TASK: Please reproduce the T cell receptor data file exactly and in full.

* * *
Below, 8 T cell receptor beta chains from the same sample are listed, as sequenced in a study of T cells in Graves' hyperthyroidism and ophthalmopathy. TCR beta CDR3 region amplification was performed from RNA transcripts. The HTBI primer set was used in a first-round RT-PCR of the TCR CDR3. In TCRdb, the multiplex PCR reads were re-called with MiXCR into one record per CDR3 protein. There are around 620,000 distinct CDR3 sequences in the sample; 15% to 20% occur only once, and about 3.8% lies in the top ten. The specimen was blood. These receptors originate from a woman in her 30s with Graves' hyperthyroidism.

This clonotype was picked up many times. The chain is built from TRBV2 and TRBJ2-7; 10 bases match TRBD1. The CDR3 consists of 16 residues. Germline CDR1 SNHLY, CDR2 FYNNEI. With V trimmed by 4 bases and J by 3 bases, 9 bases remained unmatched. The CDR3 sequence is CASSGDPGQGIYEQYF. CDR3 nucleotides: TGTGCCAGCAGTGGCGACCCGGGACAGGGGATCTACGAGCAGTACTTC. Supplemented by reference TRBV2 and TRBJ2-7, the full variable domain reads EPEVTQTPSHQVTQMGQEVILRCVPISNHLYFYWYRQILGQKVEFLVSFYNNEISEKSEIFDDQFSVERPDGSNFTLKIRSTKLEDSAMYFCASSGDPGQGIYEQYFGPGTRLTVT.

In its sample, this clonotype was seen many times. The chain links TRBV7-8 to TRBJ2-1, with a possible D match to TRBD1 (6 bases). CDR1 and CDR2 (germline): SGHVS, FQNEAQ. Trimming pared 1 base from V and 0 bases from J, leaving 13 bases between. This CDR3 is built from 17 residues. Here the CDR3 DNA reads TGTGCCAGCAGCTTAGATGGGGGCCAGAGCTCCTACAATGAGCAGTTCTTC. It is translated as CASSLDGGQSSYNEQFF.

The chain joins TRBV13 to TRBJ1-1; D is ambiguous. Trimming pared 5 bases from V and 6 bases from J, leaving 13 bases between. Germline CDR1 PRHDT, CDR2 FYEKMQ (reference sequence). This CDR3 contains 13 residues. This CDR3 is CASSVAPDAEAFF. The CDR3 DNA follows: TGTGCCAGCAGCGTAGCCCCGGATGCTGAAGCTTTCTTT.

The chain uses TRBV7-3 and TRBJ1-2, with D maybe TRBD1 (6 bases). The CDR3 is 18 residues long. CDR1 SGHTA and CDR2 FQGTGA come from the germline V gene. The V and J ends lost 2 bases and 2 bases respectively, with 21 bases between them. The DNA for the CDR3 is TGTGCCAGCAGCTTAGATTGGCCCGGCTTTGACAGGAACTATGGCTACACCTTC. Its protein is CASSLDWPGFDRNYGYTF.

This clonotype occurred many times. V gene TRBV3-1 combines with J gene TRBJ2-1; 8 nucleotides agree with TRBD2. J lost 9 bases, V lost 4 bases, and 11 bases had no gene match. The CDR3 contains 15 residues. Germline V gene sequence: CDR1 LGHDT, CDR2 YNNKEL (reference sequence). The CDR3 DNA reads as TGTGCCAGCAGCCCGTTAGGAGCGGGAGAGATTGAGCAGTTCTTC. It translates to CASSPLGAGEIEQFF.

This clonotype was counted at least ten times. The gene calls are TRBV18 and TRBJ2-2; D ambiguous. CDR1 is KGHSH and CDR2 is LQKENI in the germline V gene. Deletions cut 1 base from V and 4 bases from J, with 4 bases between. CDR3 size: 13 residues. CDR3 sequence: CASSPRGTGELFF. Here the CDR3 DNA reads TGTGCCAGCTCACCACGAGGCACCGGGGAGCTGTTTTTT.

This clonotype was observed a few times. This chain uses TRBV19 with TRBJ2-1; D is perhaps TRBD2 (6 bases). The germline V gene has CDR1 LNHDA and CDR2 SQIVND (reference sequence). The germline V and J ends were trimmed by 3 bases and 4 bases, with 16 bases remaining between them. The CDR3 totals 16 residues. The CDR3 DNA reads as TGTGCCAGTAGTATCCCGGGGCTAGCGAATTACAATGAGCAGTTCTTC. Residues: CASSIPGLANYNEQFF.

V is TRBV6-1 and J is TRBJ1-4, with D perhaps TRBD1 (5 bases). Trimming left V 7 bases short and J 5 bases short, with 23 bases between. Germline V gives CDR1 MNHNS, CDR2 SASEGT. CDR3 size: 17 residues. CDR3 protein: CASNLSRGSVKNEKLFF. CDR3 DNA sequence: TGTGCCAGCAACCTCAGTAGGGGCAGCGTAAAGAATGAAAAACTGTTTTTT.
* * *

Below, 8 T cell receptor beta chains from the same sample are listed, as sequenced in a study of T cells in Graves' hyperthyroidism and ophthalmopathy. TCR beta CDR3 region amplification was performed from RNA transcripts. The HTBI primer set was used in a first-round RT-PCR of the TCR CDR3. In TCRdb, the multiplex PCR reads were re-called with MiXCR into one record per CDR3 protein. There are around 620,000 distinct CDR3 sequences in the sample; 15% to 20% occur only once, and about 3.8% lies in the top ten. The specimen was blood. These receptors originate from a woman in her 30s with Graves' hyperthyroidism.

This clonotype was picked up many times. The chain is built from TRBV2 and TRBJ2-7; 10 bases match TRBD1. The CDR3 consists of 16 residues. Germline CDR1 SNHLY, CDR2 FYNNEI. With V trimmed by 4 bases and J by 3 bases, 9 bases remained unmatched. The CDR3 sequence is CASSGDPGQGIYEQYF. CDR3 nucleotides: TGTGCCAGCAGTGGCGACCCGGGACAGGGGATCTACGAGCAGTACTTC. Supplemented by reference TRBV2 and TRBJ2-7, the full variable domain reads EPEVTQTPSHQVTQMGQEVILRCVPISNHLYFYWYRQILGQKVEFLVSFYNNEISEKSEIFDDQFSVERPDGSNFTLKIRSTKLEDSAMYFCASSGDPGQGIYEQYFGPGTRLTVT.

In its sample, this clonotype was seen many times. The chain links TRBV7-8 to TRBJ2-1, with a possible D match to TRBD1 (6 bases). CDR1 and CDR2 (germline): SGHVS, FQNEAQ. Trimming pared 1 base from V and 0 bases from J, leaving 13 bases between. This CDR3 is built from 17 residues. Here the CDR3 DNA reads TGTGCCAGCAGCTTAGATGGGGGCCAGAGCTCCTACAATGAGCAGTTCTTC. It is translated as CASSLDGGQSSYNEQFF.

The chain joins TRBV13 to TRBJ1-1; D is ambiguous. Trimming pared 5 bases from V and 6 bases from J, leaving 13 bases between. Germline CDR1 PRHDT, CDR2 FYEKMQ (reference sequence). This CDR3 contains 13 residues. This CDR3 is CASSVAPDAEAFF. The CDR3 DNA follows: TGTGCCAGCAGCGTAGCCCCGGATGCTGAAGCTTTCTTT.

The chain uses TRBV7-3 and TRBJ1-2, with D maybe TRBD1 (6 bases). The CDR3 is 18 residues long. CDR1 SGHTA and CDR2 FQGTGA come from the germline V gene. The V and J ends lost 2 bases and 2 bases respectively, with 21 bases between them. The DNA for the CDR3 is TGTGCCAGCAGCTTAGATTGGCCCGGCTTTGACAGGAACTATGGCTACACCTTC. Its protein is CASSLDWPGFDRNYGYTF.

This clonotype occurred many times. V gene TRBV3-1 combines with J gene TRBJ2-1; 8 nucleotides agree with TRBD2. J lost 9 bases, V lost 4 bases, and 11 bases had no gene match. The CDR3 contains 15 residues. Germline V gene sequence: CDR1 LGHDT, CDR2 YNNKEL (reference sequence). The CDR3 DNA reads as TGTGCCAGCAGCCCGTTAGGAGCGGGAGAGATTGAGCAGTTCTTC. It translates to CASSPLGAGEIEQFF.

This clonotype was counted at least ten times. The gene calls are TRBV18 and TRBJ2-2; D ambiguous. CDR1 is KGHSH and CDR2 is LQKENI in the germline V gene. Deletions cut 1 base from V and 4 bases from J, with 4 bases between. CDR3 size: 13 residues. CDR3 sequence: CASSPRGTGELFF. Here the CDR3 DNA reads TGTGCCAGCTCACCACGAGGCACCGGGGAGCTGTTTTTT.

This clonotype was observed a few times. This chain uses TRBV19 with TRBJ2-1; D is perhaps TRBD2 (6 bases). The germline V gene has CDR1 LNHDA and CDR2 SQIVND (reference sequence). The germline V and J ends were trimmed by 3 bases and 4 bases, with 16 bases remaining between them. The CDR3 totals 16 residues. The CDR3 DNA reads as TGTGCCAGTAGTATCCCGGGGCTAGCGAATTACAATGAGCAGTTCTTC. Residues: CASSIPGLANYNEQFF.

V is TRBV6-1 and J is TRBJ1-4, with D perhaps TRBD1 (5 bases). Trimming left V 7 bases short and J 5 bases short, with 23 bases between. Germline V gives CDR1 MNHNS, CDR2 SASEGT. CDR3 size: 17 residues. CDR3 protein: CASNLSRGSVKNEKLFF. CDR3 DNA sequence: TGTGCCAGCAACCTCAGTAGGGGCAGCGTAAAGAATGAAAAACTGTTTTTT.